Like its predecessor, the Resident Evil 3 remake features a number of major changes over the original, many of which have left players eager to learn more of Capcom’s intentions. One of these, of course, is Nemesis and his acquisition of a new ability that was never present in the original game. Within moments of first encountering Umbrella’s self-proclaimed ultimate bioweapon, Jill witnesses the monster infect a nearby zombie with what appears to be some form of parasite that causes the host’s head to heavily mutate.
Fans familiar with Resident Evil 4 immediately likened the resulting entity’s characteristics to that of the chronological sequel’s Ganado enemies, which were themselves infected by the Las Plagas parasite. And, as it turns out, the similarities are anything but coincidental.
In a recent interview with PlayStation Blog, several members of the development team were asked how the Nemesis entity fits into Umbrella’s long-term plans as well as why it was decided to give him the ability to infect others with parasites, to which they provided an interesting reply indeed.
The full response is as follows:
The Nemesis project was to artificially create the Plagas parasite (first introduced in Resident Evil 4), thus giving birth to NE-α. The idea was to find an appropriate live host that could contain NE-α, which in turn would physically change and transform its host into a bioweapon. However, the reality was no host could contain the power of NE-α, nor was there any means of regulating it. As a result, the project was inevitably put on ice.
We inevitably decided on this final ability due to the presence of Ganado in Resident Evil 4. Ganado are humanoid enemies that are created through being infected with the Plagas parasite, the original basis for NE-α. When the Plagas activates, it spawns from the neck of its host in the form of a tentacle. NE-α was created to imitate this parasitic quality. We wanted NE-α infected enemies to be visually similar to the Plagas-infected Ganados as a means for fans to piece together how Nemesis fits within the whole Resident Evil franchise.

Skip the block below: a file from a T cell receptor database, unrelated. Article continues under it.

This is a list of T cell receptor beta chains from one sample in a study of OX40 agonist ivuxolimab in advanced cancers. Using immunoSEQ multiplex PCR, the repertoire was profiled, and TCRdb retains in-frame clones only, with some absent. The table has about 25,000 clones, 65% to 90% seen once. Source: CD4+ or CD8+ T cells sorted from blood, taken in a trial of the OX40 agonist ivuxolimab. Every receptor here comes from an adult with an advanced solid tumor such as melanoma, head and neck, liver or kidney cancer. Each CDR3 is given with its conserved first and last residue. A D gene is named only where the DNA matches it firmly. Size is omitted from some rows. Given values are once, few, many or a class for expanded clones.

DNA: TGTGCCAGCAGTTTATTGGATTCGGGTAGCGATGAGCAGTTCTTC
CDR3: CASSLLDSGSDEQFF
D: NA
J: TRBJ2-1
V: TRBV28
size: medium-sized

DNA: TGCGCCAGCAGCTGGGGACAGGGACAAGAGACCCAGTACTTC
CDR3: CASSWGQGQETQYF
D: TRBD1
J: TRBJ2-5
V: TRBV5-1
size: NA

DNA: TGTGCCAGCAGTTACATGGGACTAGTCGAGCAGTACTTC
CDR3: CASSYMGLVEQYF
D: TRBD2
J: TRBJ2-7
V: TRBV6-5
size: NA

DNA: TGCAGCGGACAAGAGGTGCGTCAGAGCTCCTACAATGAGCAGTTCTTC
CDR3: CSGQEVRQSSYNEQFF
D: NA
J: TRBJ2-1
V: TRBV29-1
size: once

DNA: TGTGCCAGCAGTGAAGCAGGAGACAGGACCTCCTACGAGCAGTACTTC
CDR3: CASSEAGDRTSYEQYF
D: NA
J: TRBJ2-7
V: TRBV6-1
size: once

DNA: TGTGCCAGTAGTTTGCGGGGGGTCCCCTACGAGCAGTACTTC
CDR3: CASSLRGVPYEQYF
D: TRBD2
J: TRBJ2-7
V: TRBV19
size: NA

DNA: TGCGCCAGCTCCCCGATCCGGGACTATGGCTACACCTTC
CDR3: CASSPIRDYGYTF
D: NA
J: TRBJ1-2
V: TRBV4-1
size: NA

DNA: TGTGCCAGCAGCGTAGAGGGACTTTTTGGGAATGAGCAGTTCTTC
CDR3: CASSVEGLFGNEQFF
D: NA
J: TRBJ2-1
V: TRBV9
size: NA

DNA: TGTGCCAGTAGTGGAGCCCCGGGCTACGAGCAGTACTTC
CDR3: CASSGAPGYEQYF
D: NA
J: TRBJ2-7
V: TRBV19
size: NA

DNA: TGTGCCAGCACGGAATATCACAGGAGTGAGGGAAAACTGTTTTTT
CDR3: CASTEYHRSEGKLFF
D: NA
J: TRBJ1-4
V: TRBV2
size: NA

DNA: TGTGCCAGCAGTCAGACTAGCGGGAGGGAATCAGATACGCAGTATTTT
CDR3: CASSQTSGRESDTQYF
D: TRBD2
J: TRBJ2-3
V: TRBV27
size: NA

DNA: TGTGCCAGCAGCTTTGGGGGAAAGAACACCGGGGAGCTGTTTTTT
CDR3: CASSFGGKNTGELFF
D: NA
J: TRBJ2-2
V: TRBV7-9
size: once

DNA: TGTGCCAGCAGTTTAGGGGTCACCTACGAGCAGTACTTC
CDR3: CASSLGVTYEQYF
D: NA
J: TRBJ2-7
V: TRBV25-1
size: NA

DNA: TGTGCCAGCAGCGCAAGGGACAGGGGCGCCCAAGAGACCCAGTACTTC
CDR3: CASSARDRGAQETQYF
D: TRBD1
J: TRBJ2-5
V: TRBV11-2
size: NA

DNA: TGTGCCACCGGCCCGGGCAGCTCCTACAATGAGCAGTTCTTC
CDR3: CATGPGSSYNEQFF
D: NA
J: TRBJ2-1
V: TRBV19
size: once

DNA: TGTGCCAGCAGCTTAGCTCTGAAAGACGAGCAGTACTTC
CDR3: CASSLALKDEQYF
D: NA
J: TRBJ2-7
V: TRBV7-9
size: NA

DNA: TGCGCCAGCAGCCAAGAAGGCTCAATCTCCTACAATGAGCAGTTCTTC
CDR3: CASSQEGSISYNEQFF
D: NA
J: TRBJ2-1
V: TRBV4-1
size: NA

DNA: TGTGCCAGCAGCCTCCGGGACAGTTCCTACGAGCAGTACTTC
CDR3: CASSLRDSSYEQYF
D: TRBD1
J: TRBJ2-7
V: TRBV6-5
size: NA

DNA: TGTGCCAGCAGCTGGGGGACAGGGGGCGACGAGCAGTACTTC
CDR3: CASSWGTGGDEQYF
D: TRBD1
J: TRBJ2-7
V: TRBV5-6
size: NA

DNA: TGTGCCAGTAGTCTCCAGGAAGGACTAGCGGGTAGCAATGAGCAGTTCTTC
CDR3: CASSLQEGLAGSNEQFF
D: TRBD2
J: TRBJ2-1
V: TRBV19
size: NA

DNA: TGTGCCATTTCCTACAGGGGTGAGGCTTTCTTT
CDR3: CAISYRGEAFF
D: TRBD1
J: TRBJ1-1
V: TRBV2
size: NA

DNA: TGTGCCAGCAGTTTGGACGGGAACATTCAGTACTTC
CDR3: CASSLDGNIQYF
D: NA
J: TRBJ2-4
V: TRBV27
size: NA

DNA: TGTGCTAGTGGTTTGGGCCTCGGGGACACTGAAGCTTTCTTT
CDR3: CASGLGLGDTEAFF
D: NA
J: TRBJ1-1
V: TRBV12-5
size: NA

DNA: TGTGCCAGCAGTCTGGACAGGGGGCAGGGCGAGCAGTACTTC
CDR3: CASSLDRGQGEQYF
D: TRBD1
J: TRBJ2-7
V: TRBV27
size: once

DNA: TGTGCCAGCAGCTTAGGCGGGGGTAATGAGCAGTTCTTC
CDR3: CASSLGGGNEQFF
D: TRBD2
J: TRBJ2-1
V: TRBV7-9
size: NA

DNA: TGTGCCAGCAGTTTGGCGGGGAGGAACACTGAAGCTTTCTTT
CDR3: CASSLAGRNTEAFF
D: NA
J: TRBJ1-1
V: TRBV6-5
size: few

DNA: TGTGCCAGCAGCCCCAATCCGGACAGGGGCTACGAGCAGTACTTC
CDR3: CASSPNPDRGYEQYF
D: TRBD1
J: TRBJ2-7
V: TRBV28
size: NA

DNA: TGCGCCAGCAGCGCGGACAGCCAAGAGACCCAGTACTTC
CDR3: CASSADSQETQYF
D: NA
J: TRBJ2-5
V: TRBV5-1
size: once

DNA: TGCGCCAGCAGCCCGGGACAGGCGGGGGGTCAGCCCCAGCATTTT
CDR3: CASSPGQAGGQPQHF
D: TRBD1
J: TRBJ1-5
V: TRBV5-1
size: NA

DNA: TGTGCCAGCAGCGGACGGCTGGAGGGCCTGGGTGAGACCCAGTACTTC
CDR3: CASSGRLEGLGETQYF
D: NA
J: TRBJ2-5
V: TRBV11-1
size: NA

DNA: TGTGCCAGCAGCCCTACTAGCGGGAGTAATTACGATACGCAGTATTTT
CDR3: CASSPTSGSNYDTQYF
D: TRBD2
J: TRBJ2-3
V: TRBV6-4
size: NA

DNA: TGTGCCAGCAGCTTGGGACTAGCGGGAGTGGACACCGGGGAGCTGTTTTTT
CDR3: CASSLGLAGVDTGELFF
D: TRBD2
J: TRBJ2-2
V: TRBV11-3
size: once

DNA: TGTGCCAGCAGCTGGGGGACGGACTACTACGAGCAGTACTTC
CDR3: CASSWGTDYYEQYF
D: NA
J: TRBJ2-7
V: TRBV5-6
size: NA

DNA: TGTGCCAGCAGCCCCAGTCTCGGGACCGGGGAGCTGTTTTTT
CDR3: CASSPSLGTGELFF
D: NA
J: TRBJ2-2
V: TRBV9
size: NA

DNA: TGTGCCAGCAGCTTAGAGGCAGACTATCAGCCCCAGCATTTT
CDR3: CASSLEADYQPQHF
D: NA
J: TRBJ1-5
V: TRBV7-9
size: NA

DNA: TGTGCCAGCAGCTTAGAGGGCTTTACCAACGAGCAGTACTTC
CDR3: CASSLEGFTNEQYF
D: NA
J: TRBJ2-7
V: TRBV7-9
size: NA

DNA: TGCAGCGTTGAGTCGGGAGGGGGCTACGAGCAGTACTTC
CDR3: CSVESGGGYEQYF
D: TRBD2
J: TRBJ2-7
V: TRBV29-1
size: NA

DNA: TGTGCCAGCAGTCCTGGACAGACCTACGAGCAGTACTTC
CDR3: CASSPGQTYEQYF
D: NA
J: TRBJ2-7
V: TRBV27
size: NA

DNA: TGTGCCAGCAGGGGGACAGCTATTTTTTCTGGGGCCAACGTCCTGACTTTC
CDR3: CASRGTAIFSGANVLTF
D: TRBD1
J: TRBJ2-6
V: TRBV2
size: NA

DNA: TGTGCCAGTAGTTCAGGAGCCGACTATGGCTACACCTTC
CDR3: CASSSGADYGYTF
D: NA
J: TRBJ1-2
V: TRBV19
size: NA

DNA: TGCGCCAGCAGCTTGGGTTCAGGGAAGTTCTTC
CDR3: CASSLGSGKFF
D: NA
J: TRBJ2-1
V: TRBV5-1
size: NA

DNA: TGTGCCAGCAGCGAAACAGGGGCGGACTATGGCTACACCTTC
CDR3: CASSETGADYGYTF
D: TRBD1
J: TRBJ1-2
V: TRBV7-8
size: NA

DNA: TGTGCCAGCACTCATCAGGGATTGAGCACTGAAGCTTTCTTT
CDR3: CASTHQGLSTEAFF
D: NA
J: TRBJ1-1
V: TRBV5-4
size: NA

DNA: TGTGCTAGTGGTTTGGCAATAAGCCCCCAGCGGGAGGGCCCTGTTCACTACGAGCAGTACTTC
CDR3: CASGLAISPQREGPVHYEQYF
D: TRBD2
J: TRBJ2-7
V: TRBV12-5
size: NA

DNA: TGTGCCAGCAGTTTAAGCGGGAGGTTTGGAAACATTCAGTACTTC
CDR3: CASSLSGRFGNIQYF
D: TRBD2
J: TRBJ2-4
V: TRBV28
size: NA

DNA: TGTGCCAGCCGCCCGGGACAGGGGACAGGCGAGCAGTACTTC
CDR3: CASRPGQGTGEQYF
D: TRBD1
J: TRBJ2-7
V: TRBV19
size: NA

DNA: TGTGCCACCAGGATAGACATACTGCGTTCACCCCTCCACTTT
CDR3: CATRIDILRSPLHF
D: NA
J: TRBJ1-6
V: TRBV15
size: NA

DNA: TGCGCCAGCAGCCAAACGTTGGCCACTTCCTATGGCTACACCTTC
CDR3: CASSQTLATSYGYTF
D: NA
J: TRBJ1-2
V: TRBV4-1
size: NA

Now, this certainly doesn’t confirm anything on its own, but from an outside perspective, at least, it certainly appears as if Capcom is retroactively making changes to the series’ overarching narrative in order to make each game fit together more naturally. With a remake of Resident Evil 4 strongly rumored to be in development, it’s now looking incredibly likely that the changes made to its predecessor were done in the knowledge that the fourth game would be next in line to get a makeover.
For a more in-depth summary of everything we know so far about the Resident Evil 4 remake, see here.